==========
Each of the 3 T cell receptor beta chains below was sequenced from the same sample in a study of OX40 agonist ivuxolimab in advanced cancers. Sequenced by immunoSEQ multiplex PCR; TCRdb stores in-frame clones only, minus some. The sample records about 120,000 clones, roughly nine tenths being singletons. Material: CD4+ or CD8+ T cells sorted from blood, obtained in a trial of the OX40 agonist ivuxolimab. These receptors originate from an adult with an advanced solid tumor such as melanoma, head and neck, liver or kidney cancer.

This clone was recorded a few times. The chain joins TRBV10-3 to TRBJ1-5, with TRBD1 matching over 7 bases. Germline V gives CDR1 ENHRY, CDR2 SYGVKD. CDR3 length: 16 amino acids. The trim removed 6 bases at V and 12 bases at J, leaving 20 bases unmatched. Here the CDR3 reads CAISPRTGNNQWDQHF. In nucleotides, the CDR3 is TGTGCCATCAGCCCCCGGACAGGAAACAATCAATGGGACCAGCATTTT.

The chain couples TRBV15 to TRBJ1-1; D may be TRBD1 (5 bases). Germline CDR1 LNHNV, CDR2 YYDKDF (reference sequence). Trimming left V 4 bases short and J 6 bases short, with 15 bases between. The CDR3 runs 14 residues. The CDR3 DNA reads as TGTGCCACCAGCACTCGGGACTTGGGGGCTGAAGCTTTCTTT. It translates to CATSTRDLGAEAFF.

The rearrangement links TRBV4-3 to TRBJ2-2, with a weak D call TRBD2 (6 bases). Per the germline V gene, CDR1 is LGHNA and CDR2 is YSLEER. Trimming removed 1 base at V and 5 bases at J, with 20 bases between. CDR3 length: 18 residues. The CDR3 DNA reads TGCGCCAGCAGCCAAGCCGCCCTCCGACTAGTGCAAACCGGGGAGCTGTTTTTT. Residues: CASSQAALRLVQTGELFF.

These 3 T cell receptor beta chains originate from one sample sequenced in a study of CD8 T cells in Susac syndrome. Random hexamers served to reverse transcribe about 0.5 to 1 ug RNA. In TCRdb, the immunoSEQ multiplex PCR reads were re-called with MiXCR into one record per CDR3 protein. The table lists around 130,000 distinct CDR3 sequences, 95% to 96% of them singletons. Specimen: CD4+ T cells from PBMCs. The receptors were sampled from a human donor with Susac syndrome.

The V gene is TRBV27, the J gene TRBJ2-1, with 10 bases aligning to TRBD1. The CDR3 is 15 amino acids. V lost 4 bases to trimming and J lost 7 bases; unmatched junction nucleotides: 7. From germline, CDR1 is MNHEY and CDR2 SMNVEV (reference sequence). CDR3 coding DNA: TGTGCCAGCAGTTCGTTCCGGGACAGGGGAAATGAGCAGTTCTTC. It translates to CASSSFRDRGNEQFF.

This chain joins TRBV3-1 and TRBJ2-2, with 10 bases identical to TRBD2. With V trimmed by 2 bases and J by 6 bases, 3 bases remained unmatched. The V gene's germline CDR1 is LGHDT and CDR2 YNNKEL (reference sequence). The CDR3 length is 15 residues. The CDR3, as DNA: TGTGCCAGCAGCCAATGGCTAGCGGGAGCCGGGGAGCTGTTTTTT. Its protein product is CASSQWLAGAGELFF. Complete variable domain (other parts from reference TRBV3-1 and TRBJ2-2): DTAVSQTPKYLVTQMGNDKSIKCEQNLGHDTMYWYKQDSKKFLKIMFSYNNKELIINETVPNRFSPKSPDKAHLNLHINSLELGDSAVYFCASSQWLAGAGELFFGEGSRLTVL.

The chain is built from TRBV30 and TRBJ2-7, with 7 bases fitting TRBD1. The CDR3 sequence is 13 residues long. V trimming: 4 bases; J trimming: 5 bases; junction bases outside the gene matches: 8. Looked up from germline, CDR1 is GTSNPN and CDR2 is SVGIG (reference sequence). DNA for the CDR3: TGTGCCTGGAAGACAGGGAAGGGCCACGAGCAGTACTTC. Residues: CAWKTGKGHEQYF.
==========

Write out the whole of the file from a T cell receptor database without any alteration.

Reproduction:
Each of the 3 T cell receptor beta chains below was sequenced from the same sample in a study of OX40 agonist ivuxolimab in advanced cancers. Sequenced by immunoSEQ multiplex PCR; TCRdb stores in-frame clones only, minus some. The sample records about 120,000 clones, roughly nine tenths being singletons. Material: CD4+ or CD8+ T cells sorted from blood, obtained in a trial of the OX40 agonist ivuxolimab. These receptors originate from an adult with an advanced solid tumor such as melanoma, head and neck, liver or kidney cancer.

This clone was recorded a few times. The chain joins TRBV10-3 to TRBJ1-5, with TRBD1 matching over 7 bases. Germline V gives CDR1 ENHRY, CDR2 SYGVKD. CDR3 length: 16 amino acids. The trim removed 6 bases at V and 12 bases at J, leaving 20 bases unmatched. Here the CDR3 reads CAISPRTGNNQWDQHF. In nucleotides, the CDR3 is TGTGCCATCAGCCCCCGGACAGGAAACAATCAATGGGACCAGCATTTT.

The chain couples TRBV15 to TRBJ1-1; D may be TRBD1 (5 bases). Germline CDR1 LNHNV, CDR2 YYDKDF (reference sequence). Trimming left V 4 bases short and J 6 bases short, with 15 bases between. The CDR3 runs 14 residues. The CDR3 DNA reads as TGTGCCACCAGCACTCGGGACTTGGGGGCTGAAGCTTTCTTT. It translates to CATSTRDLGAEAFF.

The rearrangement links TRBV4-3 to TRBJ2-2, with a weak D call TRBD2 (6 bases). Per the germline V gene, CDR1 is LGHNA and CDR2 is YSLEER. Trimming removed 1 base at V and 5 bases at J, with 20 bases between. CDR3 length: 18 residues. The CDR3 DNA reads TGCGCCAGCAGCCAAGCCGCCCTCCGACTAGTGCAAACCGGGGAGCTGTTTTTT. Residues: CASSQAALRLVQTGELFF.

These 3 T cell receptor beta chains originate from one sample sequenced in a study of CD8 T cells in Susac syndrome. Random hexamers served to reverse transcribe about 0.5 to 1 ug RNA. In TCRdb, the immunoSEQ multiplex PCR reads were re-called with MiXCR into one record per CDR3 protein. The table lists around 130,000 distinct CDR3 sequences, 95% to 96% of them singletons. Specimen: CD4+ T cells from PBMCs. The receptors were sampled from a human donor with Susac syndrome.

The V gene is TRBV27, the J gene TRBJ2-1, with 10 bases aligning to TRBD1. The CDR3 is 15 amino acids. V lost 4 bases to trimming and J lost 7 bases; unmatched junction nucleotides: 7. From germline, CDR1 is MNHEY and CDR2 SMNVEV (reference sequence). CDR3 coding DNA: TGTGCCAGCAGTTCGTTCCGGGACAGGGGAAATGAGCAGTTCTTC. It translates to CASSSFRDRGNEQFF.

This chain joins TRBV3-1 and TRBJ2-2, with 10 bases identical to TRBD2. With V trimmed by 2 bases and J by 6 bases, 3 bases remained unmatched. The V gene's germline CDR1 is LGHDT and CDR2 YNNKEL (reference sequence). The CDR3 length is 15 residues. The CDR3, as DNA: TGTGCCAGCAGCCAATGGCTAGCGGGAGCCGGGGAGCTGTTTTTT. Its protein product is CASSQWLAGAGELFF. Complete variable domain (other parts from reference TRBV3-1 and TRBJ2-2): DTAVSQTPKYLVTQMGNDKSIKCEQNLGHDTMYWYKQDSKKFLKIMFSYNNKELIINETVPNRFSPKSPDKAHLNLHINSLELGDSAVYFCASSQWLAGAGELFFGEGSRLTVL.

The chain is built from TRBV30 and TRBJ2-7, with 7 bases fitting TRBD1. The CDR3 sequence is 13 residues long. V trimming: 4 bases; J trimming: 5 bases; junction bases outside the gene matches: 8. Looked up from germline, CDR1 is GTSNPN and CDR2 is SVGIG (reference sequence). DNA for the CDR3: TGTGCCTGGAAGACAGGGAAGGGCCACGAGCAGTACTTC. Residues: CAWKTGKGHEQYF.